Gen Y Comes of Age: 4 Trends Transforming the Business of the Future
This year, our annual "30 Under 30 Coolest Entrepreneurs" feature ages ever so slightly, to "35 Under 35," in honor of Inc.'s 35th anniversary. And that seems only fitting, as this generation of entrepreneurs quite literally grew up with Inc.
On our 10th birthday, when we featured 34-year-old Steve Jobs on our cover and declared him "Entrepreneur of the Decade," we won't claim to have known that Jobs, and other entrepreneur superstars we subsequently covered, would serve as a role model for today's young company builders. But that's exactly what happened. These Gen Y or Millennial entrepreneurs were born at a turning point in our country's history: Not only can they not remember life before the Internet (because it's been there as long as they've been alive), they can't remember a time when saying "I'm an entrepreneur" wasn't every bit as cool and awe inspiring as saying "I'm in a band."
Is it any wonder that so many of them grew up to be entrepreneurial rock stars? We've had the pleasure of introducing you to a number of them on our 30 Under 30 list, before they earned their place in the entrepreneurial firmament: Mark Zuckerberg (Facebook); Sam Altman (Loopt; Y Combinator); Aaron Levie (Box); Aaron Patzer (Mint); Alexa von Tobel (LearnVest); Lauren Bush Lauren (FEED). We like to think we've got a pretty good eye for the up-and-comers. So if you don't recognize all of the people and companies on this year's list, well, that's the point.
We invite you to discover the superstars of the future along with us and cast your vote for your favorite company. They're building drones, disrupting the fashion industry, rendering the common egg obsolete, and successfully marketing, of all things, organ donation.
This year, we had more than 400 applicants, which were first vetted and pared down by our staff and then sent on to a panel of judges that included Rainn Wilson of The Office and SoulPancake, fashion icon Rebecca Minkoff, and 30 Under 30 alum Ben Kaufman. You can read more about them here. Raising our age limit to 35 (applicants had to be under 35 at the time of application) had a significant impact on our list.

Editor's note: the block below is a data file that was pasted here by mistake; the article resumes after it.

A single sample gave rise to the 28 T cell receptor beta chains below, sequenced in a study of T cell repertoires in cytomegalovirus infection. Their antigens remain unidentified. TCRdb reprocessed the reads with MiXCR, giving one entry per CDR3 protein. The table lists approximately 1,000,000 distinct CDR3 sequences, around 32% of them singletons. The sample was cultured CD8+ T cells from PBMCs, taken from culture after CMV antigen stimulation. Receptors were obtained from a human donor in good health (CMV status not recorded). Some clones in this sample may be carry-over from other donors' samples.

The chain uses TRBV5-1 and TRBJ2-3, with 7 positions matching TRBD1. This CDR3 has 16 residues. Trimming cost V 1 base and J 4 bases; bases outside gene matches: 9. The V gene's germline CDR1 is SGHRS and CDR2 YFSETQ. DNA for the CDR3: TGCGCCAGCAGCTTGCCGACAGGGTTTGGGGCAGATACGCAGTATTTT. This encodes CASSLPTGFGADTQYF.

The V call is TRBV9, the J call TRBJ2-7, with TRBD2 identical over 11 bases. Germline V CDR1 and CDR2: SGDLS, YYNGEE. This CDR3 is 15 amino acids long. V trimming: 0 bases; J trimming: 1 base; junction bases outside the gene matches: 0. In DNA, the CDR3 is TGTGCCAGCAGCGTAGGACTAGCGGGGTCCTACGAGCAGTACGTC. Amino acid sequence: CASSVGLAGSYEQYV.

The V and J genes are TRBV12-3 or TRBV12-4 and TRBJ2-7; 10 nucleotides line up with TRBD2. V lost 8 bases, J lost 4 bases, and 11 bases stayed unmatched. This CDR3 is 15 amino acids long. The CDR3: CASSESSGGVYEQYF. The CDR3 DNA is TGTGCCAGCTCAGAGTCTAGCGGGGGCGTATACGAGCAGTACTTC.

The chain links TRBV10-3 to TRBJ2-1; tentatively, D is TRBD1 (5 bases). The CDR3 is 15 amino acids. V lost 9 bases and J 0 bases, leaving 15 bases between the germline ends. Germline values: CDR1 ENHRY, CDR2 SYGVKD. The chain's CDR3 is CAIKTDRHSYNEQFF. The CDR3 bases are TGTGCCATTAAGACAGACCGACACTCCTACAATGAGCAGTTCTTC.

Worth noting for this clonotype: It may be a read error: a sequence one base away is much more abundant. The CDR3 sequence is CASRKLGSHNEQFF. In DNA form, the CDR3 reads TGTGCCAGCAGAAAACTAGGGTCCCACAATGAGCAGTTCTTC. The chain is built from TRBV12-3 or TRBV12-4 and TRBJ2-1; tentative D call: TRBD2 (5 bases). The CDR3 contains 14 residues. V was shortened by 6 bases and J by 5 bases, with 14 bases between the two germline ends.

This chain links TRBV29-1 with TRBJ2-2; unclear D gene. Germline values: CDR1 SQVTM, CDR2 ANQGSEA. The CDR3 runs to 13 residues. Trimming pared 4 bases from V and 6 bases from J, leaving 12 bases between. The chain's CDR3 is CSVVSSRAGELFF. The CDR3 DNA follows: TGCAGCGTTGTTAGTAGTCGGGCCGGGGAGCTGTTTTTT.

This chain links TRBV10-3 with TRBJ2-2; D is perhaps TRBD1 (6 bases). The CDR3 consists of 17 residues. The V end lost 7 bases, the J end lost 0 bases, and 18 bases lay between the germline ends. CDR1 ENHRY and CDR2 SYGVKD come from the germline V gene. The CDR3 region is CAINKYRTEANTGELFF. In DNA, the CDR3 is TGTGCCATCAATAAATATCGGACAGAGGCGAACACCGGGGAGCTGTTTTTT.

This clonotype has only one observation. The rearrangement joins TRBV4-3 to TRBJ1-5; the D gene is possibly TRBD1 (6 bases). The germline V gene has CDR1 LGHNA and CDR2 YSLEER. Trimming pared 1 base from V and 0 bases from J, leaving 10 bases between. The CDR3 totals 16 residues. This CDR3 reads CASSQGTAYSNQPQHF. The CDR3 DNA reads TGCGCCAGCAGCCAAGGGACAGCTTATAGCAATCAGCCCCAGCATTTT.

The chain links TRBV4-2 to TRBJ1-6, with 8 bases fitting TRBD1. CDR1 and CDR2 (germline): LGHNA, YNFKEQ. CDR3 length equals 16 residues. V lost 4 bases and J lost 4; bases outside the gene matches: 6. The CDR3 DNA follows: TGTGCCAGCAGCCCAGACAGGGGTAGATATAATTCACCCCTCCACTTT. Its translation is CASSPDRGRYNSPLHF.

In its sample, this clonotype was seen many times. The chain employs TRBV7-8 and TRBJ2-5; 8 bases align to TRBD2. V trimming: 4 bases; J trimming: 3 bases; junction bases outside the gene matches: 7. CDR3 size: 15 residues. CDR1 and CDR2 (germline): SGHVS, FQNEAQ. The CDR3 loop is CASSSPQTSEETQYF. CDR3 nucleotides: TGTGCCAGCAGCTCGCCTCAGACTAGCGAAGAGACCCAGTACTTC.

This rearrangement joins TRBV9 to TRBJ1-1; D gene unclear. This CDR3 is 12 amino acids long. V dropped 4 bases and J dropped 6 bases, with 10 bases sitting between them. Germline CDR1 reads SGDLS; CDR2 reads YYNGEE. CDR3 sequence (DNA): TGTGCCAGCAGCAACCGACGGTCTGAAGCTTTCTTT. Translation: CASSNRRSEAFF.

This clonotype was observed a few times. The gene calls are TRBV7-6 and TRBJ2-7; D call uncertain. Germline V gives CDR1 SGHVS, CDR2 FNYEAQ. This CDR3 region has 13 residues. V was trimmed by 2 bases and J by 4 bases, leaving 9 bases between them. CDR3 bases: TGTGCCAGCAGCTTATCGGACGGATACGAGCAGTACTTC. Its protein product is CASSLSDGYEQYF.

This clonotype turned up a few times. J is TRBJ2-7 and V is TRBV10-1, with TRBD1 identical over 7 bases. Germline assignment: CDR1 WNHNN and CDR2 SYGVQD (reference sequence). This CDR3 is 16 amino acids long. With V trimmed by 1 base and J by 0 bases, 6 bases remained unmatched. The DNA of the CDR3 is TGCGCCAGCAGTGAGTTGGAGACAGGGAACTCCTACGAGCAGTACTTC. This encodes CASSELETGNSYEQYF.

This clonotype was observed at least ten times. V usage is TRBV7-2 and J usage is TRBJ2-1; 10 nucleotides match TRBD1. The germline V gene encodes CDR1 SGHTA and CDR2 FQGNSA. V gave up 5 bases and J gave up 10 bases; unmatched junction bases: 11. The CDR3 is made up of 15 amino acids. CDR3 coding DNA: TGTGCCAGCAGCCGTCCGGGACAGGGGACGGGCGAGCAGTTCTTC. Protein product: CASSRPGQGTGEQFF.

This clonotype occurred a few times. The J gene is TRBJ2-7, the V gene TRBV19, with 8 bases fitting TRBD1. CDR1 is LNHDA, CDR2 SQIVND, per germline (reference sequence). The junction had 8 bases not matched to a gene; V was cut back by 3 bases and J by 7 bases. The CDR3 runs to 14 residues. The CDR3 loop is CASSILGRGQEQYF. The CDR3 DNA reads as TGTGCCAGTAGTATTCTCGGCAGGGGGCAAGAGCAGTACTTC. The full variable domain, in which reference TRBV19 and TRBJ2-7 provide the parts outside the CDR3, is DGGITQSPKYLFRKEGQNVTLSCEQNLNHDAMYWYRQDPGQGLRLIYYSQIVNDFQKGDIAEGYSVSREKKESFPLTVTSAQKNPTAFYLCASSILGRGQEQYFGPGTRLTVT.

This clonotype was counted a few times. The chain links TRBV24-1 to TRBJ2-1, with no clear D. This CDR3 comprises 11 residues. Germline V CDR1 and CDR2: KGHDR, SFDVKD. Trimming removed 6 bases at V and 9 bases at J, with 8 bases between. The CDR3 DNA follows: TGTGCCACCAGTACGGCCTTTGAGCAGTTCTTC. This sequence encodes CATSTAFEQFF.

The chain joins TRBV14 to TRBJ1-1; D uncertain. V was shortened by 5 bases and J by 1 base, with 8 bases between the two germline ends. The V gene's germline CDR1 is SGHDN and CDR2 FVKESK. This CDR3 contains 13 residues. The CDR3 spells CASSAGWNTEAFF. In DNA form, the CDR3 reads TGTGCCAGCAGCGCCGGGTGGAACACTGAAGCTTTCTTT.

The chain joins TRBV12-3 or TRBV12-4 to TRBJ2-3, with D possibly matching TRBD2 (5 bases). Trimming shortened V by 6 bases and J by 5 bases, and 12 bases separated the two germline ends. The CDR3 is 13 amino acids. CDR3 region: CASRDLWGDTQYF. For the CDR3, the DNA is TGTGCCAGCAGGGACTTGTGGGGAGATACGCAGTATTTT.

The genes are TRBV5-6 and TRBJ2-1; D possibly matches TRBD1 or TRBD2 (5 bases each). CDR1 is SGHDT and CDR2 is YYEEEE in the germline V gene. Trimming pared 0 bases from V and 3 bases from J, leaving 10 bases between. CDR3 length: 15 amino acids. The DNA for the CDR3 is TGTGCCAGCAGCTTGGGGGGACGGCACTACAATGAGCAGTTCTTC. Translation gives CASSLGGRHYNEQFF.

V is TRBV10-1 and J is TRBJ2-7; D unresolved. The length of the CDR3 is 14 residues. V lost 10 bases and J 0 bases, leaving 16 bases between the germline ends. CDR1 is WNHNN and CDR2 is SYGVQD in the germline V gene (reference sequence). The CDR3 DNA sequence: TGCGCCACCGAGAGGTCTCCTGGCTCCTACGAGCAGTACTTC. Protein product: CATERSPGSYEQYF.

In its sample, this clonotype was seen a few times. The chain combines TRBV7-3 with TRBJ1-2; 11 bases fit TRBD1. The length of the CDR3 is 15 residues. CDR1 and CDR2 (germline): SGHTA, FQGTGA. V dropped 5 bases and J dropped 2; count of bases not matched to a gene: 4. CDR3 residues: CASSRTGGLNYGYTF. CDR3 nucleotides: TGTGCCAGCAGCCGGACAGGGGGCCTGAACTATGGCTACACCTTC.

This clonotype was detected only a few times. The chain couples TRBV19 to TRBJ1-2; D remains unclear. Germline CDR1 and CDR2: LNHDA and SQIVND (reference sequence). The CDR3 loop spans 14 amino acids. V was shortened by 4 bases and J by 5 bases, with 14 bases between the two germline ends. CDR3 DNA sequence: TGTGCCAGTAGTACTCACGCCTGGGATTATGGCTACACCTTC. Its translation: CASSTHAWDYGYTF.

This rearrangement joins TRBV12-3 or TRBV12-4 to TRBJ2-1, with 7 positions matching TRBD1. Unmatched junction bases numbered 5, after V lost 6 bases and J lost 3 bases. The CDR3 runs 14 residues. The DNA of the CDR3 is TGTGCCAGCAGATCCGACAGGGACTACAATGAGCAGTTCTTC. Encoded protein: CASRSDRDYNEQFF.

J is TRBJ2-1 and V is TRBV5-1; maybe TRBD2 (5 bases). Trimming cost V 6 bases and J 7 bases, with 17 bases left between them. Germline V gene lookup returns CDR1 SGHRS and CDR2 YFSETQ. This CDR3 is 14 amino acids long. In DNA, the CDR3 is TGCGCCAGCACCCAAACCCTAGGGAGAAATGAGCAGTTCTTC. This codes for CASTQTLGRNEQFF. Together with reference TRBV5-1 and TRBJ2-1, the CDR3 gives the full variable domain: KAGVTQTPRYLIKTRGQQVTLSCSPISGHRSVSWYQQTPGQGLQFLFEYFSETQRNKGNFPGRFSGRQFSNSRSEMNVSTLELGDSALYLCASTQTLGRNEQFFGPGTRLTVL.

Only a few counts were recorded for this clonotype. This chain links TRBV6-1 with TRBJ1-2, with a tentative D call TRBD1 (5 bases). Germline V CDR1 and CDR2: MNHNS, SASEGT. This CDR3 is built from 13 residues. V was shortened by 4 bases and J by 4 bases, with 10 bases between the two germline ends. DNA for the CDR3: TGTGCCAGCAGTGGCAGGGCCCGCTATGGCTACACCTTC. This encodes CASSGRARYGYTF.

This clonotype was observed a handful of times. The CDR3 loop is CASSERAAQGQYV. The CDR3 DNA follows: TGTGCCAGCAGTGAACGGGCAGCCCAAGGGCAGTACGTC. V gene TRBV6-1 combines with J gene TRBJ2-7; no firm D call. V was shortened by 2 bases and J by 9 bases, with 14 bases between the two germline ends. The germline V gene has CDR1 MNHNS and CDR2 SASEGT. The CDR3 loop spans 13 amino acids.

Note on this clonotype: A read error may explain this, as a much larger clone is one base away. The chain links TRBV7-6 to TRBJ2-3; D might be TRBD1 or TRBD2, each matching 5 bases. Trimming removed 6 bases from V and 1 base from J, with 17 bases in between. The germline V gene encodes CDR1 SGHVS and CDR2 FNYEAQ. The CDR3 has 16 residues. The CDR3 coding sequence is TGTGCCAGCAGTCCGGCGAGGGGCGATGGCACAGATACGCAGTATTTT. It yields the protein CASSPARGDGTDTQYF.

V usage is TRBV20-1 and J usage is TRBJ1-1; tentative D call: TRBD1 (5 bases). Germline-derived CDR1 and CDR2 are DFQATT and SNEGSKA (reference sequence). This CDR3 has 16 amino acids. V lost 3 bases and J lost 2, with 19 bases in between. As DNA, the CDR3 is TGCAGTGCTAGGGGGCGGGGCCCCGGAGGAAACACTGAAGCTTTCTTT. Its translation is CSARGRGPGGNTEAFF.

First of all, we had more female applicants, which confirmed our hunch that--for whatever reason--women tend to start companies at slightly later ages than their male counterparts. Approximately 20 percent of our honorees this year are female, and they are running some of the most impressive companies on our list, making construction toys for girls as well as satellites. And because many of the companies on the list have been around for several years, they tend to be bigger (median number of employees is 50) and more heavily supported by outside capital (total venture capital investment in the companies on our list exceeds $1 billion!).
We also noticed that many of our young entrepreneurs have moved well past the startup stage and are now coping with challenges that are more characteristic of high-growth companies: evolving their company cultures; defending market share from competitors, because success breeds imitation; hiring professional managers, and redefining the roles of founders. Their struggles make for good, instructive reading and give us a glimpse into what companies started by Millennial entrepreneurs look like when they grow up.
Here are four other notable trends from this year's list: